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Articles / Applying to College / Must Stepdad Shoulder College Costs?

Must Stepdad Shoulder College Costs?

Sally Rubenstone
Written by Sally Rubenstone | July 17, 2009

Please help!! I am having trouble getting this question answered. My son will be a senior in high school and is applying to colleges. His father and I are divorced. We are both remarried. I was told that I need to fill out the FAFSA forms since he lives with me. My husband, his stepfather, makes a lot of money. We have always filled joint tax returns. We claim my son every other year. His dad is unemployed. Can I get any kind of financial aid or is my husband going to be responsible for the whole tuition?

I can answer your question but you're not going to like my answer. :( Colleges will look at your household income ... so, unfortunately, this does include your husband's, which may mean that your son doesn't qualify for need-based financial aid. Is this fair? Probably not. In fact, I frequently hear from moms who remarry just a year or two before their kids are ready for college, and even though the marriage is new, the stepdad's income is factored into the aid formula, even if he's already paid for several of his own kids to finish college, and he thought he was finally done!

So, if you don't want your husband to shoulder the burden of your son's college costs, you may want to direct your son toward schools where he is likely to receive merit scholarships. The majority of these are not based on financial need. Obviously, if your son is a very strong student, he will have more merit money opportunities than if he isn't, but even so-so students can often find merit money if they search for it. There are many threads on the College Confidential discussion forum about good places to find merit money. For instance, see: http://talk.collegeconfidential.com/financial-aid-scholarships/211927-institutional-merit-based-scholarships-full-tuition.html and http://talk.collegeconfidential.com/financial-aid-scholarships/63770-best-schools-give-most-merit-based-aid.html

Your son should also register at www.fastweb.com, if he has not done so already. It's a free place to find scholarships for which he may be eligible.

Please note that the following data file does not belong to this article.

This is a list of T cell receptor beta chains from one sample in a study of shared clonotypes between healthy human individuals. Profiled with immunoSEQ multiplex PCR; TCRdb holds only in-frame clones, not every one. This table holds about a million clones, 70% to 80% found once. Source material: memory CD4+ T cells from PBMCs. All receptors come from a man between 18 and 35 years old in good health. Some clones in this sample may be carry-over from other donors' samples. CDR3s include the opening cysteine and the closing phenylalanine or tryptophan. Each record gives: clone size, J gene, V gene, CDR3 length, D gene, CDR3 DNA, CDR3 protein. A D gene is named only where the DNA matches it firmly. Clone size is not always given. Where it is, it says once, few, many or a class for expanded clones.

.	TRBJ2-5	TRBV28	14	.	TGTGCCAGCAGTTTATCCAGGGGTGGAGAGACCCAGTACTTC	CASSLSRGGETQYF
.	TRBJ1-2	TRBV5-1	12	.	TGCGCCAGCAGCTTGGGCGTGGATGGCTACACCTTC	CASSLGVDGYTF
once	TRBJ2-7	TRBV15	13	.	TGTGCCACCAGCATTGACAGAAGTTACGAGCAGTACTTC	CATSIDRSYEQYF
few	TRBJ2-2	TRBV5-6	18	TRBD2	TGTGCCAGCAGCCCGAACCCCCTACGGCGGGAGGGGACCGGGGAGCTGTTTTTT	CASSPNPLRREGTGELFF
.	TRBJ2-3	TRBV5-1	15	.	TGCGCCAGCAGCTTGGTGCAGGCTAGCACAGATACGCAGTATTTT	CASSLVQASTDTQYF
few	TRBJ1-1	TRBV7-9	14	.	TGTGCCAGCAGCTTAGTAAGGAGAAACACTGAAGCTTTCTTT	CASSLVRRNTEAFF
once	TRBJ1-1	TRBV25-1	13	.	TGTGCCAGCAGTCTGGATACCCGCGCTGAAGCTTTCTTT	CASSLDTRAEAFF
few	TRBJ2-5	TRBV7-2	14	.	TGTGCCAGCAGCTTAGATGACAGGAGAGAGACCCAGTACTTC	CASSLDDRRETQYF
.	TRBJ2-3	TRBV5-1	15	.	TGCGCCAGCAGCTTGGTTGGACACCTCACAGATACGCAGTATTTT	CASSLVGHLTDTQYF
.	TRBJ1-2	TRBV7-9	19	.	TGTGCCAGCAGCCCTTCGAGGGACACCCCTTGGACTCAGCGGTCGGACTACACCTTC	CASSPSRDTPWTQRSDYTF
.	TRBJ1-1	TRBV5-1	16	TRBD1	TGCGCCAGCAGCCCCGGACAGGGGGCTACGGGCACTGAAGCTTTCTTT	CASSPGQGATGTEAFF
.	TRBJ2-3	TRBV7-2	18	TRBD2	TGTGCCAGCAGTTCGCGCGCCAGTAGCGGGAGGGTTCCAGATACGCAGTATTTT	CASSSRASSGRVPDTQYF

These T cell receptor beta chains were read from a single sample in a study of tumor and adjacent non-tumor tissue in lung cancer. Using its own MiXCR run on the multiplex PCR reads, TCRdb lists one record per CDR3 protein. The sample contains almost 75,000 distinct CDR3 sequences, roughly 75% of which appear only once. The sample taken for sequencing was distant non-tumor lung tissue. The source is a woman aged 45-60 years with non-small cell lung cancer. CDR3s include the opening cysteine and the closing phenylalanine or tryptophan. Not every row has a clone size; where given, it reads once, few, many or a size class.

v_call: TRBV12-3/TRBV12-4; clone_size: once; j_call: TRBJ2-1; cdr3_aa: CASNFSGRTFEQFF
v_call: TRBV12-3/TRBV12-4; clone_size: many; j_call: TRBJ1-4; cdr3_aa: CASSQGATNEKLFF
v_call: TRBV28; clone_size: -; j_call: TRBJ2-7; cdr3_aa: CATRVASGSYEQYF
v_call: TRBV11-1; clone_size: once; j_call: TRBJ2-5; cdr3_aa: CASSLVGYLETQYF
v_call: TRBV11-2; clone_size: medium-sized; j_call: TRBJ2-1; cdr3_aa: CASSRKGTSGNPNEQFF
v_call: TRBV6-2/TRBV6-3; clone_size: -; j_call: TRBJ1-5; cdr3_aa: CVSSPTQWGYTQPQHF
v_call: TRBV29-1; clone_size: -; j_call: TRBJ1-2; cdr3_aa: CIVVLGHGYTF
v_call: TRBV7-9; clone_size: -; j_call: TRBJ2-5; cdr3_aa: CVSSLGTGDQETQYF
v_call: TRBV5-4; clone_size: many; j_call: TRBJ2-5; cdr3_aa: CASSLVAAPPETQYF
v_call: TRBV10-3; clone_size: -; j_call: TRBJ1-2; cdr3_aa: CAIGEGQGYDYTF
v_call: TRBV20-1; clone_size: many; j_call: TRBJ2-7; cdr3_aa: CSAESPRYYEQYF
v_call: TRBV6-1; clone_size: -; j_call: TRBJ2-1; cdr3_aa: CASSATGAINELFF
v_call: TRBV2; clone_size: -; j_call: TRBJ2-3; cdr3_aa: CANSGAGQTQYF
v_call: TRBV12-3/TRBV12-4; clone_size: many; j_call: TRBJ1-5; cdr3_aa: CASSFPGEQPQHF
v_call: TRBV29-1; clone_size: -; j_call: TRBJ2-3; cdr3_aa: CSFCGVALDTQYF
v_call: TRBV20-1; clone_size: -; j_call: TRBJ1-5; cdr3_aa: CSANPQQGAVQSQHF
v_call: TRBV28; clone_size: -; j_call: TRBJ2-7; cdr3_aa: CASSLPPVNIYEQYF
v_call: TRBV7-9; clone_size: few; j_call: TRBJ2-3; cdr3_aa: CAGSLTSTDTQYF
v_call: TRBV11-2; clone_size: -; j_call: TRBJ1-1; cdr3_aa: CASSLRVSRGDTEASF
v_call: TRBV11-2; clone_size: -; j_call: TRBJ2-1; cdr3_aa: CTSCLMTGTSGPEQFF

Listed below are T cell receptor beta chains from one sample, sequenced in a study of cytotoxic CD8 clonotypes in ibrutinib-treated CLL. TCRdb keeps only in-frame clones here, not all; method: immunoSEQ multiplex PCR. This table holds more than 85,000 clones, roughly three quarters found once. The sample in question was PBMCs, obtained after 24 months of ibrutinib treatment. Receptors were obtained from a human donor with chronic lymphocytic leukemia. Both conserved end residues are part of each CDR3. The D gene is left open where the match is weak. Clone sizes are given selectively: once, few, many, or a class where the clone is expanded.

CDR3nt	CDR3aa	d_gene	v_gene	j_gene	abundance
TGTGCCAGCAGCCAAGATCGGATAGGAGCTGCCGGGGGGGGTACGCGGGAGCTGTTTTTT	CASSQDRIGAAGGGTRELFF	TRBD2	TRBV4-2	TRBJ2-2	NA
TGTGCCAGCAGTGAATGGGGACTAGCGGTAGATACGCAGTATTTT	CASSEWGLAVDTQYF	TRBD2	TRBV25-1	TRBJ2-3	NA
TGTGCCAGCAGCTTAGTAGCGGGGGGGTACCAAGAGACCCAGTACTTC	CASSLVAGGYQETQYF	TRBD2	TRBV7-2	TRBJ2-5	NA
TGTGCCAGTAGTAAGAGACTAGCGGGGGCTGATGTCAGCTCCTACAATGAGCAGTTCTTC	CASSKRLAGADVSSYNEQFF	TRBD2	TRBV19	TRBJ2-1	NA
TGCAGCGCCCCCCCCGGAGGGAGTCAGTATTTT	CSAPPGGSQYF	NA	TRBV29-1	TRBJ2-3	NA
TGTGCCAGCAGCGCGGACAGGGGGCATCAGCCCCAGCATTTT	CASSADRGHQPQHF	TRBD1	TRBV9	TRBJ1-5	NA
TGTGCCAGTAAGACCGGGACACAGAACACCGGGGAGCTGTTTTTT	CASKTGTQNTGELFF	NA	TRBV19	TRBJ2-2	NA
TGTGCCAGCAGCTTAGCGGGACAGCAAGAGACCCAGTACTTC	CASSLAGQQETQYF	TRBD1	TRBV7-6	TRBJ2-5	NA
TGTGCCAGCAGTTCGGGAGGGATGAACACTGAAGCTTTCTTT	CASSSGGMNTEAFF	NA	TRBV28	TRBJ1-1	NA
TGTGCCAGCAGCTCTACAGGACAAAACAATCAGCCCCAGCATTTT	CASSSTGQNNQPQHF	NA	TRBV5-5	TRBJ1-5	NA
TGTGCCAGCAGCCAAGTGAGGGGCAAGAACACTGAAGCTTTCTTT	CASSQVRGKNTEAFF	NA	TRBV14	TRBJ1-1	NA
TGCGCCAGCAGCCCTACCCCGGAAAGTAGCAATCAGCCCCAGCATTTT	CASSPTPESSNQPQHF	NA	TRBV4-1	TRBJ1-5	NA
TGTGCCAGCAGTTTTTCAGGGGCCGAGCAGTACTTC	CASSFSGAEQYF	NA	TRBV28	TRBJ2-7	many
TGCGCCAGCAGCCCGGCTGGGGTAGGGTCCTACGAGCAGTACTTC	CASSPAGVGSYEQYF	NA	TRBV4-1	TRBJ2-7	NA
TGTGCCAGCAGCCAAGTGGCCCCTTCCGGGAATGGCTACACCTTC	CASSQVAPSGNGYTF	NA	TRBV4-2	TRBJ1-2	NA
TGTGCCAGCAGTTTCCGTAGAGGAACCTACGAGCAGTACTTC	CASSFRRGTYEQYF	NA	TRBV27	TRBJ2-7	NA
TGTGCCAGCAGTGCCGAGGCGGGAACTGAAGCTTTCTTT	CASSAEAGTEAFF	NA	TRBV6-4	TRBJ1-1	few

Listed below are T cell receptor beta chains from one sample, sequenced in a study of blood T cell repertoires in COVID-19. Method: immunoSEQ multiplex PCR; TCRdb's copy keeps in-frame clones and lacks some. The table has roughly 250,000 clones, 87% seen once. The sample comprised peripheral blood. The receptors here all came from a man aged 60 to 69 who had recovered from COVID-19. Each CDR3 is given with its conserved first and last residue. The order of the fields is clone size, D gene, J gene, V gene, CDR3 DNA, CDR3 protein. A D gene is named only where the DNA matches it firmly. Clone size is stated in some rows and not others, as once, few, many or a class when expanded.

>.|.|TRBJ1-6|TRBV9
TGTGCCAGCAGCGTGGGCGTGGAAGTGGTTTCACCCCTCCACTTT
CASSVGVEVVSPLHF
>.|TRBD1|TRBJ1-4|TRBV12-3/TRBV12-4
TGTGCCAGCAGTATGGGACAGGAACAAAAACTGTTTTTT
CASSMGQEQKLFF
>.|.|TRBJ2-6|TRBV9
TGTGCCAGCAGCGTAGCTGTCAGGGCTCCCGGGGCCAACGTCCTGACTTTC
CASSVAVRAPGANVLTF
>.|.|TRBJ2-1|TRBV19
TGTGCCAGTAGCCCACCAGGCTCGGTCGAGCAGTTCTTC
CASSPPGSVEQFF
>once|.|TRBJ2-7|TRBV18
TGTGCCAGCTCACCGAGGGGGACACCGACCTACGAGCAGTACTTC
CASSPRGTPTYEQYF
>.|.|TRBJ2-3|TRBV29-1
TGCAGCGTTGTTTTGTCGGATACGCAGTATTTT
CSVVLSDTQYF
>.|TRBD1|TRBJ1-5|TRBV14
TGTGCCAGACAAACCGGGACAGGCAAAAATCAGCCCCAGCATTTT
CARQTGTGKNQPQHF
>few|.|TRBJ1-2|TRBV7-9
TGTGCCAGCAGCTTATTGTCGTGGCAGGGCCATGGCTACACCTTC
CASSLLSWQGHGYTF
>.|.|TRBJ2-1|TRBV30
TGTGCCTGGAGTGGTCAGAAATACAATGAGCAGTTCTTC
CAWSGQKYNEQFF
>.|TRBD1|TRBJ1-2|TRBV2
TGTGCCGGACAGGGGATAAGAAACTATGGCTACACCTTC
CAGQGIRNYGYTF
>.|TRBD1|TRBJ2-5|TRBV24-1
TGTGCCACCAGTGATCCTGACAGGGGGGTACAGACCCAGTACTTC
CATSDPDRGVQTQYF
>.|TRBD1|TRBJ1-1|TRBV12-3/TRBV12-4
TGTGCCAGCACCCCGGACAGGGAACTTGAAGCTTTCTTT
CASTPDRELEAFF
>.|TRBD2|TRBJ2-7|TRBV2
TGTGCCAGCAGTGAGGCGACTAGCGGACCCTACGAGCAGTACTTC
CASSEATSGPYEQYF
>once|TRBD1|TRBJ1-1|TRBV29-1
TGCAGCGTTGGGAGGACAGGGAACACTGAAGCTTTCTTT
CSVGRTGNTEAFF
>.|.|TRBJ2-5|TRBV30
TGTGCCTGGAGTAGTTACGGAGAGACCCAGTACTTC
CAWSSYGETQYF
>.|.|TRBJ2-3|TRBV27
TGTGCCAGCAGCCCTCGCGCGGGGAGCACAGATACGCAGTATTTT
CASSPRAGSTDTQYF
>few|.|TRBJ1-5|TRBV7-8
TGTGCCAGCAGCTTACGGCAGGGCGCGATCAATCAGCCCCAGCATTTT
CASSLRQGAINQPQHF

Sorry to be the bearer of such bad news!

Written by

Sally Rubenstone

Sally Rubenstone

Sally Rubenstone knows the competitive and often convoluted college admission process inside out: From the first time the topic of college comes up at the dinner table until the last duffel bag is unloaded on a dorm room floor. She is the co-author of Panicked Parents' Guide to College Admissions; The Transfer Student's Guide to Changing Colleges and The International Student's Guide to Going to College in America. Sally has appeared on NBC's Today program and has been quoted in countless publications, including The New York Times, The Washington Post, USA Weekend, USA Today, U.S. News & World Report, Newsweek, People and Seventeen. Sally has viewed the admissions world from many angles: As a Smith College admission counselor for 15 years, an independent college counselor serving students from a wide range of backgrounds and the author of College Confidential's "Ask the Dean" column. She also taught language arts, social studies, study skills and test preparation in 10 schools, including American international schools in London, Paris, Geneva, Athens and Tel Aviv. As senior advisor to College Confidential since 2002, Sally has helped hundreds of students and parents navigate the college admissions maze. In 2008, she co-founded College Karma, a private college consulting firm, with her College Confidential colleague Dave Berry, and she continues to serve as a College Confidential advisor. Sally and her husband, Chris Petrides, became first-time parents in 1997 at the ripe-old age of 45. So Sally was nearly an official senior citizen when her son Jack began the college selection process, and when she was finally able to practice what she had preached for more than three decades.

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